In his seminal work The Poetics of Space, Gaston Bachelard discusses the poetic image, which he posits as something radically different from metaphor, a petrified image to which we have become habituated. A poetic image is something unprecedented, and thereby creating something unprecedented. [1] Marja Kanervo modifies spaces in much the same way as a poet conjures up images and spaces with words. By removing structural components so that displaced elements form written words (MORE/LESS, 2013), or by adding artefacts that redefine their surroundings, she transforms the physical site which the viewer occupies into a dream-like ‘imaginary space’ that is charged with an emotional intensity that is difficult to express in words. The pieces featured in her retrospective at Kiasma in 2013 – a textual panorama, a deconstructed Wendy house, hair-reinforced concrete panels, concrete beds with human hair stuffing, and shirts adorned with buttons of human teeth neatly folded in display cases – acquire their meaning through their emphatic materiality. We viewers are forced to ask ourselves: what are my personal reactions to these seemingly familiar yet strangely warped and disjointed dream-like states?

[1] Tarja Roinila, 2003. ’Gaston Bachelard, tilan ja poetiikan filosofi’, in Bachelard, Gaston, La Poétique de l’espace, 1957. Helsinki: Nemo, 12–14.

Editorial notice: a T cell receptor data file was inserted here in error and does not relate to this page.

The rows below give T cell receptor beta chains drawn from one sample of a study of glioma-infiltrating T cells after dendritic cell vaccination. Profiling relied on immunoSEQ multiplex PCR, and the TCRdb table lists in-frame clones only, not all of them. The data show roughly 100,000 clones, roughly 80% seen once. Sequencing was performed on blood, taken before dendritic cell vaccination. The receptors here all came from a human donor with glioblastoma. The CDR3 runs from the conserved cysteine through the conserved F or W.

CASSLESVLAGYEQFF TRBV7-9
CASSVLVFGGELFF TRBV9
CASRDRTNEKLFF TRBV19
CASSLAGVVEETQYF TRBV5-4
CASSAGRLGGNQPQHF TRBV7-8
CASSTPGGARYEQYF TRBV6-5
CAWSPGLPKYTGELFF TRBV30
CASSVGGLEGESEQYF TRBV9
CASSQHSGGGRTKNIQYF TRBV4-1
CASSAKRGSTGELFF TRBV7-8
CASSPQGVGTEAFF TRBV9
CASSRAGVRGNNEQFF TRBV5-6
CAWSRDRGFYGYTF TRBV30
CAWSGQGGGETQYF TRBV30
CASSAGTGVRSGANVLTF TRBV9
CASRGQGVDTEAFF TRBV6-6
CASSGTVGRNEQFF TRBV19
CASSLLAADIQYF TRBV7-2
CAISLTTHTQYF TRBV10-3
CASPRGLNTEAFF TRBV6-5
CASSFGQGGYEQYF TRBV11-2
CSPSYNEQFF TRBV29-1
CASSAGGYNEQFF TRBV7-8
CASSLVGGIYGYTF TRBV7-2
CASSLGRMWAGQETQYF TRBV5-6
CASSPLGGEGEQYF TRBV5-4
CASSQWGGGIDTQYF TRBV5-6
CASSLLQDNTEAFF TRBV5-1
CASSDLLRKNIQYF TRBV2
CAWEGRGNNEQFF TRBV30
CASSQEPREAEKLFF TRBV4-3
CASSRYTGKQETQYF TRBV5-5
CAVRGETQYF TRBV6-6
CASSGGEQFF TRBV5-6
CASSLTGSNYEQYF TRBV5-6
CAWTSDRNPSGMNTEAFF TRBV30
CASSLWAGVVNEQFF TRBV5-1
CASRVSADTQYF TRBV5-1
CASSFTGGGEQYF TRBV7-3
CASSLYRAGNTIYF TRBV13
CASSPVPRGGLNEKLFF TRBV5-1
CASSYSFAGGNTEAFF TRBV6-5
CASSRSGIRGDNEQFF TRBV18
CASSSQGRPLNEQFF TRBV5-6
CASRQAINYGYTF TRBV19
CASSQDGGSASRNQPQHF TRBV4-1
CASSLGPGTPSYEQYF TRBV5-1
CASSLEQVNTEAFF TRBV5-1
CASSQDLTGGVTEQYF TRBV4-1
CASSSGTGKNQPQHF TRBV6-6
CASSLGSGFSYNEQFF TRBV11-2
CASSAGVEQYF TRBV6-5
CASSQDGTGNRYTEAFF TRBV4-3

Featured image: Marja Kanervo, Pallet I–III, 2013, installation, Museum of Contemporary Art Kiasma. Photo: Finnish National Gallery / Pirje Mykkänen.

Read More — Download ‘Destabilised Gaze Positions and Reminders of Mortality’ by Marja Sakari as a PDF

Download the Full Article as a PDF >>

Touch Wood – Rescuing Rare Panel Paintings

Gill Crabbe, FNG Research

An international expert on the conservation of panel paintings has led a groundbreaking workshop at Sinebrychoff Art Museum, where participants rolled up their sleeves to restore some of Finland’s national treasures

Workshop at Sinebrychoff Art Museum
Wood Panel Workshop at Sinebrychoff Art Museum. Arne Rannaoja and Jean-Albert Glatigny repair the upper section of Madonna and Child Enthroned. Photo: Finnish National Gallery / Pirje Mykkänen


In the vaulted White Cellar in the basement of the Sinebrychoff Art Museum, Helsinki, a dozen or so conservators – many from museums across Finland, and including Tannar Ruuben, the paintings conservation lecturer at the city’s Metropolia University of Applied Sciences – are gathered around a table, peering at the back of a 17th-century wood panel painting. The table is specially made for the highly sensitive work of restoring and conserving rare works of art painted on wood. The clamping table, as it is known, has been constructed by Jean-Albert Glatigny, Conservator at the Royal Institute for Cultural Heritage in Brussels, who is considered to be the world expert on restoring wood panel paintings. He is here to lead a 10-day practical workshop sharing his expertise in the structural stabilisation of these works with a new generation of conservators, passing on his knowledge in this highly skilled field. The clamping table he has brought with him from Brussels is used to glue splits in the panels and to repair joints with a high degree of precision. Tannar Ruuben was so impressed by it that he decided to buy it for his conservation department.